written 7.6 years ago by | • modified 7.6 years ago |

**Mumbai University > Mechanical Engineering > Sem 7 > Power Plant Engineering**

**Marks** : 10M

**Year**: Dec 2015

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Prove that economical load sharing in a power plant, the incremental rate (dI/dL) Of all generating units must be equal.

written 7.6 years ago by | • modified 7.6 years ago |

**Mumbai University > Mechanical Engineering > Sem 7 > Power Plant Engineering**

**Marks** : 10M

**Year**: Dec 2015

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written 7.6 years ago by |

An utility system has always more than one generating unit. Proper distribution of load among the generating units is a problem frequently encountered by engineers. If the load is not properly distributed, it will result in a decrease of the thermal efficiency as a whole. According to the economic scheduling principle, the load is so distributed that at any moment all generating units will have the same incremental heat rates. As the system load increases, the incremental heat rate of each unit will increase. This principle is illustrated by the example involving two generating units in the network.

Let IC be the combined input to units 1 and 2, and LC be the combined output of units 1 and 2. The combined input, IC , is a function of either L1 or L2 for a given combined output LC. When the combined input IC , is a minimum input IC is at a minimum, it must hold.

$\frac{(dI_C)}{(dL_1 )}$=0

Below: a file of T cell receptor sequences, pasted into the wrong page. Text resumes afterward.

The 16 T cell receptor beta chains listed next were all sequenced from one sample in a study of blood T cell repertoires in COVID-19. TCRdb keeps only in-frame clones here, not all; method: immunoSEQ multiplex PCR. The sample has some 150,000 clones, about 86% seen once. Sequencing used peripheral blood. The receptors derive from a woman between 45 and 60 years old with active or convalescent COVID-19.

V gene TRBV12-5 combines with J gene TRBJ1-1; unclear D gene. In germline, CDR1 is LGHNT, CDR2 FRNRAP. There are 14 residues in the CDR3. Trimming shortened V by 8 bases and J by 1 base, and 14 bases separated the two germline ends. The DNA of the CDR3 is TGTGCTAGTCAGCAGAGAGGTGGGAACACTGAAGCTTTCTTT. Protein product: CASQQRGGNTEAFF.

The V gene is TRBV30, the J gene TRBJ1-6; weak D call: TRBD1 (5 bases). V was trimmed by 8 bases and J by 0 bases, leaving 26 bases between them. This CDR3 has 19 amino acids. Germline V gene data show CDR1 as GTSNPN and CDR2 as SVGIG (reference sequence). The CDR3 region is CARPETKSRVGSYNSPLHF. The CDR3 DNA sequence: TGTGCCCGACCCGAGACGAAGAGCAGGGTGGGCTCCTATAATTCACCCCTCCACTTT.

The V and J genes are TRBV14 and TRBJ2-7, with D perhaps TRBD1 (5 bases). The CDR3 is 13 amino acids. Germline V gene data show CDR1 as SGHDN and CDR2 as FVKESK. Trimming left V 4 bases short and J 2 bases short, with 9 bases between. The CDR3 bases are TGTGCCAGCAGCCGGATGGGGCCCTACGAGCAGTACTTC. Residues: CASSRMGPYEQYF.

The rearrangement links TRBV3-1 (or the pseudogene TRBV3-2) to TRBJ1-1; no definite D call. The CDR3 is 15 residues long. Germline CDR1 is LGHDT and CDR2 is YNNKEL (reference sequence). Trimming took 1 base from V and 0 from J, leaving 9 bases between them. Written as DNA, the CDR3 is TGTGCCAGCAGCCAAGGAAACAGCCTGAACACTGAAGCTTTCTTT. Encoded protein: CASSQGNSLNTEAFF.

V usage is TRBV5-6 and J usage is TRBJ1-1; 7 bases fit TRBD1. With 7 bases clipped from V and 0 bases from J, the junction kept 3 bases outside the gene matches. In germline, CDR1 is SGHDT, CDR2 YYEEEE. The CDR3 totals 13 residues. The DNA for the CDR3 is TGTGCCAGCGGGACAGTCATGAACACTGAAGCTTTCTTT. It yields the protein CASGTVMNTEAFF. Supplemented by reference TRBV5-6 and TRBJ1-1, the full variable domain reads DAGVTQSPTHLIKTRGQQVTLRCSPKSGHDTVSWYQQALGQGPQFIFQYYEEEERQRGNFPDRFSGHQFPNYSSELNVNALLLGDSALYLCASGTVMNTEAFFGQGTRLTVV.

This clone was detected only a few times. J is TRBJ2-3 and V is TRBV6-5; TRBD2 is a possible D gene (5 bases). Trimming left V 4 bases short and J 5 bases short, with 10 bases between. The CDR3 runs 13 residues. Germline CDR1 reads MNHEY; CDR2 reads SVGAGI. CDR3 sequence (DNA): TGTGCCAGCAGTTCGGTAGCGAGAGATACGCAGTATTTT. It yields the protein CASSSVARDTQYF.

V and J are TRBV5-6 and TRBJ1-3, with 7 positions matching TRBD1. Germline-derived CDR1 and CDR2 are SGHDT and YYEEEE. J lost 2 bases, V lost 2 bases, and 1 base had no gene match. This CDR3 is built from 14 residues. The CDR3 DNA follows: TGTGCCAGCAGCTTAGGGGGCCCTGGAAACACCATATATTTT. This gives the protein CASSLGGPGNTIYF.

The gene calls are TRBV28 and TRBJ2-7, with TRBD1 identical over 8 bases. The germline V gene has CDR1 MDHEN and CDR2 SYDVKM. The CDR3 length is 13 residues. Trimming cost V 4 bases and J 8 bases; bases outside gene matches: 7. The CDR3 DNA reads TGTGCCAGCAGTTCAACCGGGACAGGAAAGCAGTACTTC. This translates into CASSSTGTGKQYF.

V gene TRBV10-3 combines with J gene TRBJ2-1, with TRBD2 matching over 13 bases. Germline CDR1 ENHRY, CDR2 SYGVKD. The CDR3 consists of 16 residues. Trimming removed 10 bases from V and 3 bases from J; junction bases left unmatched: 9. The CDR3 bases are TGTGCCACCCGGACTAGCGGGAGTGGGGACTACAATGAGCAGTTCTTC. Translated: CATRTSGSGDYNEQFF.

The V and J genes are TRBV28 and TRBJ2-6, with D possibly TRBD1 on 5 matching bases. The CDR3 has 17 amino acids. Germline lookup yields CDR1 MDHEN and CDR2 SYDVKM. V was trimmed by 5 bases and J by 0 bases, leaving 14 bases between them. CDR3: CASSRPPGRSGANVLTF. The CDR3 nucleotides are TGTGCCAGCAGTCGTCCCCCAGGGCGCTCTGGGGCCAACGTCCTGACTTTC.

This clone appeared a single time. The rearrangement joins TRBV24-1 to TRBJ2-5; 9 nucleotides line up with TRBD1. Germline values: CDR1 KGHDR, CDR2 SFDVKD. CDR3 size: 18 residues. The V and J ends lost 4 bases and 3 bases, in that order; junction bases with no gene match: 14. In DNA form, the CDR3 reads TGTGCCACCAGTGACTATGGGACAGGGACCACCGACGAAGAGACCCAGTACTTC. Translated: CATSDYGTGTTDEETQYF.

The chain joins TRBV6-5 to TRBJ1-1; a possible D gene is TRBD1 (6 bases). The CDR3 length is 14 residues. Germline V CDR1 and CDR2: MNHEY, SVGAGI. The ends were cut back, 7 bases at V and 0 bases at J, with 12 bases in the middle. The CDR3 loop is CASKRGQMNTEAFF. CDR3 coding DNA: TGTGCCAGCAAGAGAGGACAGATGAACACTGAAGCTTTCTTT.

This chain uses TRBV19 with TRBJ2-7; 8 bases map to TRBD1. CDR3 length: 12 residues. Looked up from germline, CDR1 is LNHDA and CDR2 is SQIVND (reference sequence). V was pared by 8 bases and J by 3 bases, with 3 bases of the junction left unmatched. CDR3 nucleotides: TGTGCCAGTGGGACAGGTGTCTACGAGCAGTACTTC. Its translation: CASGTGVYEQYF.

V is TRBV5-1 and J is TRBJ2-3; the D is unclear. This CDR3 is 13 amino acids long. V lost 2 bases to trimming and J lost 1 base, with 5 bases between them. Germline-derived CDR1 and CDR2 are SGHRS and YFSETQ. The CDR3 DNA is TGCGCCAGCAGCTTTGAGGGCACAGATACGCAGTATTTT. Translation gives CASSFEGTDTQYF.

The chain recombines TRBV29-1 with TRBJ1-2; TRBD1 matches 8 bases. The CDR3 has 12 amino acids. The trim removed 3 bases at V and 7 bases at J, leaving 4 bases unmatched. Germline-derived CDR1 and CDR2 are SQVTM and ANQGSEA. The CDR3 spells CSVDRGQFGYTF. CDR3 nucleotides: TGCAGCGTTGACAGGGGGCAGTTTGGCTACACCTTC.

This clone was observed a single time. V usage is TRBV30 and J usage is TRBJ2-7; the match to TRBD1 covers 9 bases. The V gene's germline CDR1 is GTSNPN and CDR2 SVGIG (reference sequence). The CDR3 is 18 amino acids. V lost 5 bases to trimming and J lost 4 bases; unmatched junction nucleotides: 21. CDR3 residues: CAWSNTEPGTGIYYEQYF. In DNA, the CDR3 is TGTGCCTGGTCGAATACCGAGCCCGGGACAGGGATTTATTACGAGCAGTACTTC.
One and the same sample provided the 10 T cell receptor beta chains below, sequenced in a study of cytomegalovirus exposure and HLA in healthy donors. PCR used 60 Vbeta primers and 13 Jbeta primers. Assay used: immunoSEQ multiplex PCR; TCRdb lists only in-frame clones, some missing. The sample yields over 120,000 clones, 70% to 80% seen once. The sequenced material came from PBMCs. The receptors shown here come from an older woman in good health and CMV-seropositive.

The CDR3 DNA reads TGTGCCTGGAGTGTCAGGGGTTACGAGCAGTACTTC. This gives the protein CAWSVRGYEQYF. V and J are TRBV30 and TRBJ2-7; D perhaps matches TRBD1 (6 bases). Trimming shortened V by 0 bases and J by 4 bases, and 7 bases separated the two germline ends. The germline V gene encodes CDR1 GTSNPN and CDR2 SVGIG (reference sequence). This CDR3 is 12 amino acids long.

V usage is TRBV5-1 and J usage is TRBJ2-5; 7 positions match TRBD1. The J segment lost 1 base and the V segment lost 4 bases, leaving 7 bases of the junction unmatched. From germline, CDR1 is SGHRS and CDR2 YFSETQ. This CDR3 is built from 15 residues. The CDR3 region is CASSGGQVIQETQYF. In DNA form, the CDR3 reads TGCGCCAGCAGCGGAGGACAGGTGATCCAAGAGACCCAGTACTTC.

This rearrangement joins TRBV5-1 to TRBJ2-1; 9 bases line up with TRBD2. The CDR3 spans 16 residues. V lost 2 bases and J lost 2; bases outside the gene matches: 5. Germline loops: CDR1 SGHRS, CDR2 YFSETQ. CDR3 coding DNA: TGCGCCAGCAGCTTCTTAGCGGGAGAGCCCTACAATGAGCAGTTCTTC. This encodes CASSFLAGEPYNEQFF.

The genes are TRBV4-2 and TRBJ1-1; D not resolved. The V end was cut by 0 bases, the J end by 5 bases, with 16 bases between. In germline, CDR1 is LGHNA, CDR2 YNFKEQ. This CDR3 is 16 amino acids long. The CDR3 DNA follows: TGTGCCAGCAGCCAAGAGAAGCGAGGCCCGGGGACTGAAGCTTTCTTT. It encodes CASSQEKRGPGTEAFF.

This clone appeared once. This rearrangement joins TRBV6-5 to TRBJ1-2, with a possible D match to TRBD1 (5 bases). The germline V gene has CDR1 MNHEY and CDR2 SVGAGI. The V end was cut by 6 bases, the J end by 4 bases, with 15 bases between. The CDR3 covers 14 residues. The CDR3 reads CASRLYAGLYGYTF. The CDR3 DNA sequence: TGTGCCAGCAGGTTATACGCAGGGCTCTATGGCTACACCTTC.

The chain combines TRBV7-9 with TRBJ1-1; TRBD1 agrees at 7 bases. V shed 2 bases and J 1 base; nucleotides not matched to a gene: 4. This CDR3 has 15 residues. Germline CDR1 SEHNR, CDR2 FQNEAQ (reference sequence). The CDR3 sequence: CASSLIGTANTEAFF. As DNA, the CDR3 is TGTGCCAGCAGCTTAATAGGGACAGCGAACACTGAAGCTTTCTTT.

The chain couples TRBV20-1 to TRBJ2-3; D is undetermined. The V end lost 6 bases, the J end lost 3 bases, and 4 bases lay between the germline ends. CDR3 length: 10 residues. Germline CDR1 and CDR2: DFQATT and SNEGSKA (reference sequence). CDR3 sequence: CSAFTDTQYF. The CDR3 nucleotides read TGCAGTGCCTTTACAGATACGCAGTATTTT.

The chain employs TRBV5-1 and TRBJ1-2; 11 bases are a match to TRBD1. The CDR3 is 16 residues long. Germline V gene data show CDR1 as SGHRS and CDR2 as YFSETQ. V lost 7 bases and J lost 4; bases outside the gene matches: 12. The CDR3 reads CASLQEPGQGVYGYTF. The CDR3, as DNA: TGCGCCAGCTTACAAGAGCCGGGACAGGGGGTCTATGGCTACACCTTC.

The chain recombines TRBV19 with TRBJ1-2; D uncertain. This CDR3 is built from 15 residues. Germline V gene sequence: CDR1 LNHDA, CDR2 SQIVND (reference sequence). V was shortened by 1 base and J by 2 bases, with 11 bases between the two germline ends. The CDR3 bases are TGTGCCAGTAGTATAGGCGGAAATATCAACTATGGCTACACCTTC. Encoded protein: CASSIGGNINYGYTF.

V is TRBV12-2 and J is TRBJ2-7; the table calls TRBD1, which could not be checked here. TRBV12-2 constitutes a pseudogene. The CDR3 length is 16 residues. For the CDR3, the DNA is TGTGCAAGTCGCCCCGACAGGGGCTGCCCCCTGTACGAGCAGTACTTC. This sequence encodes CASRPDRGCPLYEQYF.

Since, $I_C=I_1+I_2$

we have $\frac{(dI_1)}{(dL_1 )}+\frac{(dI_2)}{(dL_1 )}$=0

Now $\frac{(dI_2)}{(dL_1 )}=\frac{((dI_2)}{(dL_2 ))}×\frac{((dL_2)}{(dL_1 ))}$

Since, $L_C=L_1+L_2$

$\frac{(dL_2)}{(dL_1 )}=-1 $\frac{(dI_2)}{(dL_1 )}=-\frac{(dI_2)}{(dL_2 )}$ From Above Equation $\frac{(dI_1)}{(dL_1 )}=\frac{(dI_2)}{(dL_2 )}$ Thus, the combined input IC is a minimum only if the incremental heat rate of unit 1 is equal to that of unit. This principle can be extended to the network of multiple units. Figure 1.11 represents the input-output curves of two generating units operating in parallel and supplying common load. The corresponding heat rate curves are shown in figure 1.12. In dividing the load between these units to achieve maximum fuel economy, the principle of equal incremental heat rate is being used. Starting at zero load, the turbine B picks up the load up to LB1, while the turbine A remains ar zero load, the turbine B picks up load up to load up to LB! , while the turbine A starts to pick up load until it reaches LA1 , At the combined load LA1 + LB1, ![enter image description here][1] ![enter image description here][2] the second valve of turbine starts to open. As the load increases, the turbine B picks up the additional load, while the turbine A remains at the load LA1. For any increase beyond $L_A1+L_B2$, the turbine A starts to open the second valve and later the third valve. At the combined load $L_A3+L_B2$, the turbine A would be at a full load $L_A3$ and the turbine B starts at the load $L_B2$. If the combined load increases beyond this level, the turbine B starts to open the last valve to meet the additional demand. In a utility system with many units, to maintain continuity of service, the generating capacity in operation must be greater than the system load. The difference between these two is defined as the spinning reserve. The minimum magnitude of spinning reserves varies from one utility to another, but it is usually equal to or greater than the capacity of the largest unit in operation. To minimize the total system fuel cost, the principle of equal incremental heat rate is to be observed in distributing the system load among the operating units.

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